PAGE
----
Document Type : Research Paper
The University of Guilan, P.O. Box 3489, Rasht, IRAN
After almost three decades of intensive research on acidic deposition, it is still an important environmental issue in Europe '- and North America. Furthermore, anthropogenic emissions of the major pollutants involved _ sulfur dioxide (S02) and nitrogen oxides (NO) __ are increasing rapidly as industrialization proceeds and the use of fossil fuels increases in new geographical areas, including parts of eastern and southern Asia, southern Africa, and South America. These pollutants and their transformation products have long atmospheric lifetimes and can be carried by weather systems to distances of up to a few thousand kilometers from their point of emission. This causes acid deposition far from the primary source of pollution, thus making it a regional problem and an international transboundary issue. Considerable
advances in the understanding of acidic emissions, transportation, deposition and consequent effects on ecosystems have allowed the development of the concept of “Critical loads", which has become an integral part of international negotiations aimed at controlling emission levels within Europe. Abatement strategies based on the critical load concept resulted in substantial decreases of acidic emissions, which have led to a lower degree of environmental degradation and even recovery in deposition. Some ecosystems in eastern Asia, where a regional acid monitoring network [El-WET) is some ecosystems in eastern Asia, a regional acid already established implementation of some abatement strategies is under consideration. Economic progress in the Caspian region is associated with an increase in the oil and gas production, industrialization and a higher demand for energy and food production. On the basis of previous experiences, such a progress will definitely lead to a considerable increase in emissions of acidifying pollutants. It is important that the environmental impacts of these emissions are estimated and taken into account in the planning process. The impact study is especially very crucial for the highly"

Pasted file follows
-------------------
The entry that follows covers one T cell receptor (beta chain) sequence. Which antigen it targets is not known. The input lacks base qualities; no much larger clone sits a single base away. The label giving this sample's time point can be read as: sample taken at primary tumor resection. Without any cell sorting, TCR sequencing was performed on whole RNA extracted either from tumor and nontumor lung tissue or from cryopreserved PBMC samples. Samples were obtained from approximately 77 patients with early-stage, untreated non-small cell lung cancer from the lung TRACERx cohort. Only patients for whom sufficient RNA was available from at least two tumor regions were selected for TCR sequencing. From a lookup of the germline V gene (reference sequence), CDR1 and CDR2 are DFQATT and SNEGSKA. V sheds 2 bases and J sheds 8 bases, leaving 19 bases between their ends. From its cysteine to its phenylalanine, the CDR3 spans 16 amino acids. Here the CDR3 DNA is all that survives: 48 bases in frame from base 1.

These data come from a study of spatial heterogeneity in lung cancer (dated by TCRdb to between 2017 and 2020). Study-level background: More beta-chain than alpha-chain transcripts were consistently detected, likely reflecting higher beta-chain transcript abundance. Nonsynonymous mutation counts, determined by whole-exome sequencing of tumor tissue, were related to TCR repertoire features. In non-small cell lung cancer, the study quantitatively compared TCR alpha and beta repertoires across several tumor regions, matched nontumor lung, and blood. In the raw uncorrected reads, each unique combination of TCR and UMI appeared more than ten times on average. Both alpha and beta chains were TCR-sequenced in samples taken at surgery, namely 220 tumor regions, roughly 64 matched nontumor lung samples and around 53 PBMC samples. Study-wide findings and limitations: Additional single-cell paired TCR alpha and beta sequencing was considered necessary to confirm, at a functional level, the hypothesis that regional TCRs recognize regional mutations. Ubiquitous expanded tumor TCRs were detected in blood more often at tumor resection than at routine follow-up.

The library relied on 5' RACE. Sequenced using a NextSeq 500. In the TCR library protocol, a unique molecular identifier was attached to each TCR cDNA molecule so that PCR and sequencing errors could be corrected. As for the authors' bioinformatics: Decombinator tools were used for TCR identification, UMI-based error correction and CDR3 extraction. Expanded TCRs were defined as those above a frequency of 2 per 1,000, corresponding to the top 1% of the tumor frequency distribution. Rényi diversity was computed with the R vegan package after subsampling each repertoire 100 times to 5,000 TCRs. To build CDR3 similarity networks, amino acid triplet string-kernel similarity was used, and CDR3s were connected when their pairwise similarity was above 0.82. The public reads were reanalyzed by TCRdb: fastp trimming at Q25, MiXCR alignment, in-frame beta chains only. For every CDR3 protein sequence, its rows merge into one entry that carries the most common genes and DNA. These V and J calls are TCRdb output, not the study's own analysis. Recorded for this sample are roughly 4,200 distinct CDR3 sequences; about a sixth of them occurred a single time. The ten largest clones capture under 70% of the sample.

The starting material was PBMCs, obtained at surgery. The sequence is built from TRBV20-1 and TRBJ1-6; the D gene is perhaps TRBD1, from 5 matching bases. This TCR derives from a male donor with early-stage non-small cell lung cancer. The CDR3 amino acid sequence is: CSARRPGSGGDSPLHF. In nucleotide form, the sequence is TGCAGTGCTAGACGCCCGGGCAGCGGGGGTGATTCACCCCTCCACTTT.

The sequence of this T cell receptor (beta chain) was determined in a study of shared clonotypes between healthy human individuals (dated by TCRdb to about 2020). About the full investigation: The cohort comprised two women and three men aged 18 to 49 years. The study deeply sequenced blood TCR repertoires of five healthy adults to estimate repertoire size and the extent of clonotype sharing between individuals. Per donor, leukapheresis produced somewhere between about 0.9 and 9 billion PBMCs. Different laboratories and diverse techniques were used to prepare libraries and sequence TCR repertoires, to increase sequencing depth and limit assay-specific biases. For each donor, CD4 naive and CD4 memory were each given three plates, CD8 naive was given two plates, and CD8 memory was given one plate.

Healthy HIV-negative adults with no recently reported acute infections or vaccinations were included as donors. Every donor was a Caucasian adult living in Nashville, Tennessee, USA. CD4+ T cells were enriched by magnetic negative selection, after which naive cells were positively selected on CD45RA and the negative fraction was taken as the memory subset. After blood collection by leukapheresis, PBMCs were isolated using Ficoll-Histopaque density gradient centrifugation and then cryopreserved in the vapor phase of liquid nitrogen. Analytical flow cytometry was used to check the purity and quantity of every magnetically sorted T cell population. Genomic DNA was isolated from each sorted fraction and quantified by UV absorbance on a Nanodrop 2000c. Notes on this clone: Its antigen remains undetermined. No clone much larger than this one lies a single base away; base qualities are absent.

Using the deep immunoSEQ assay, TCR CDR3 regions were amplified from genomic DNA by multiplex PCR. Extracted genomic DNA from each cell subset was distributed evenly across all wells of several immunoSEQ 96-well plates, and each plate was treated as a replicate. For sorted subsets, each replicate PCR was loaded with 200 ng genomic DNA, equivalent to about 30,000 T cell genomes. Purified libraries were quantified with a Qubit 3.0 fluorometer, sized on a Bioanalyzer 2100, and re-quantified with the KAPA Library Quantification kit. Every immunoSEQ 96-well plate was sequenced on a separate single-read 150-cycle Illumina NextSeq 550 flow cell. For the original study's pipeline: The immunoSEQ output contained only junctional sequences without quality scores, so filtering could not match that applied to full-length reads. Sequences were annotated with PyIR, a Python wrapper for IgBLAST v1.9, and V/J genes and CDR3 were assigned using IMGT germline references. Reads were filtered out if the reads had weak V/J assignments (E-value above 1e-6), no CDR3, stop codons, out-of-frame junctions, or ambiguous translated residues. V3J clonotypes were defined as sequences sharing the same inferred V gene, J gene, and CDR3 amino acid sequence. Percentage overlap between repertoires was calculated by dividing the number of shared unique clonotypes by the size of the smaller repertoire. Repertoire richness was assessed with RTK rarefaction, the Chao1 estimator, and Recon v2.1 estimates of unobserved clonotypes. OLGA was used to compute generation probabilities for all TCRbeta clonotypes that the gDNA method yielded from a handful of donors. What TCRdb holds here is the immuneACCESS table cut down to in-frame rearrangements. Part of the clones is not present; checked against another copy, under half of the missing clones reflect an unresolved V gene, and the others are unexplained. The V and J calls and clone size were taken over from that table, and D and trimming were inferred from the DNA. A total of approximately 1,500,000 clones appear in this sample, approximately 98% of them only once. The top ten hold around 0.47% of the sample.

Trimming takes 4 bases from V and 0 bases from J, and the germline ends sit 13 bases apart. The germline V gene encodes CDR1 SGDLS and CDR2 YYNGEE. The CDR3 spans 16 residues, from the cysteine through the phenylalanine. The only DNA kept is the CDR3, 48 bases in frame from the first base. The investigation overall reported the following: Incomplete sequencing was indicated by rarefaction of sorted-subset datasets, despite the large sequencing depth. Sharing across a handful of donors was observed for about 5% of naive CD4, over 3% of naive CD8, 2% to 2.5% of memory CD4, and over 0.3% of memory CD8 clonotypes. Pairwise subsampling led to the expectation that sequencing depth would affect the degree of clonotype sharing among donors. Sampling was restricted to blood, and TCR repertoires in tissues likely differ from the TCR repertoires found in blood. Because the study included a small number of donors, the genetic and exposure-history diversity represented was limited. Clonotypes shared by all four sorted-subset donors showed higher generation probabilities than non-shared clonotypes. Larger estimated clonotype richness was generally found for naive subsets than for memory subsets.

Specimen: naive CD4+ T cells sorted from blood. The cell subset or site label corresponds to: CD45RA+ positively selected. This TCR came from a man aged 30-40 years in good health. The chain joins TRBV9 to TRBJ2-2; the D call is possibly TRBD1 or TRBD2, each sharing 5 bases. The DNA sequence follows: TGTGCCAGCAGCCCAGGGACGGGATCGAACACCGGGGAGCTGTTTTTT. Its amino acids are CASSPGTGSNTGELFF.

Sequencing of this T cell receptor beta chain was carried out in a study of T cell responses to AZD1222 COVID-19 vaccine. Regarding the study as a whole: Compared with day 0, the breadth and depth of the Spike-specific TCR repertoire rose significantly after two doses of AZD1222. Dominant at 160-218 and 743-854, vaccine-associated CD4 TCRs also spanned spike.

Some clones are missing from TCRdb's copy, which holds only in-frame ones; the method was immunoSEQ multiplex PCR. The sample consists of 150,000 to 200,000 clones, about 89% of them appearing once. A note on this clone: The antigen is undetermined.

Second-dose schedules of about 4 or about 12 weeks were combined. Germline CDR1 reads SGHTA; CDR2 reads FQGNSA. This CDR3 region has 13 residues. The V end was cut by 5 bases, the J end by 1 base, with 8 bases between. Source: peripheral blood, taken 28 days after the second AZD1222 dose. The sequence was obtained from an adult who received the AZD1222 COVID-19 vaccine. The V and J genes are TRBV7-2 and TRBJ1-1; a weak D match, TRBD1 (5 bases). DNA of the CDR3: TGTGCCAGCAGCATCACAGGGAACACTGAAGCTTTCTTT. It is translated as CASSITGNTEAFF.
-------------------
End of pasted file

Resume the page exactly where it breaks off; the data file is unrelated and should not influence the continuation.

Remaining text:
sensitive ecosystem of the southern Caspian watershed. If less polluting techniques are applied in the region, environmental problems, like those experienced in Europe and North America may be lessened. A rational strategy for limiting the adverse effects of acidifying pollutants should include consideration of critical loads and critical levels. So far, only preliminary estimates of critical loads are available for some parts of the regionand there is a real need for regionalresearch programs in this regard.
Experience from policy actions, especially in the European region, could also be very useful for the Caspian states. There is, indeed, an obligation for environmental
scientists to promote communication and cooperation with policymaking and decision-making sectors of the Caspian societies hoping that they can have better, if not the best, policy options to prevent further environmen-tal deterioration.
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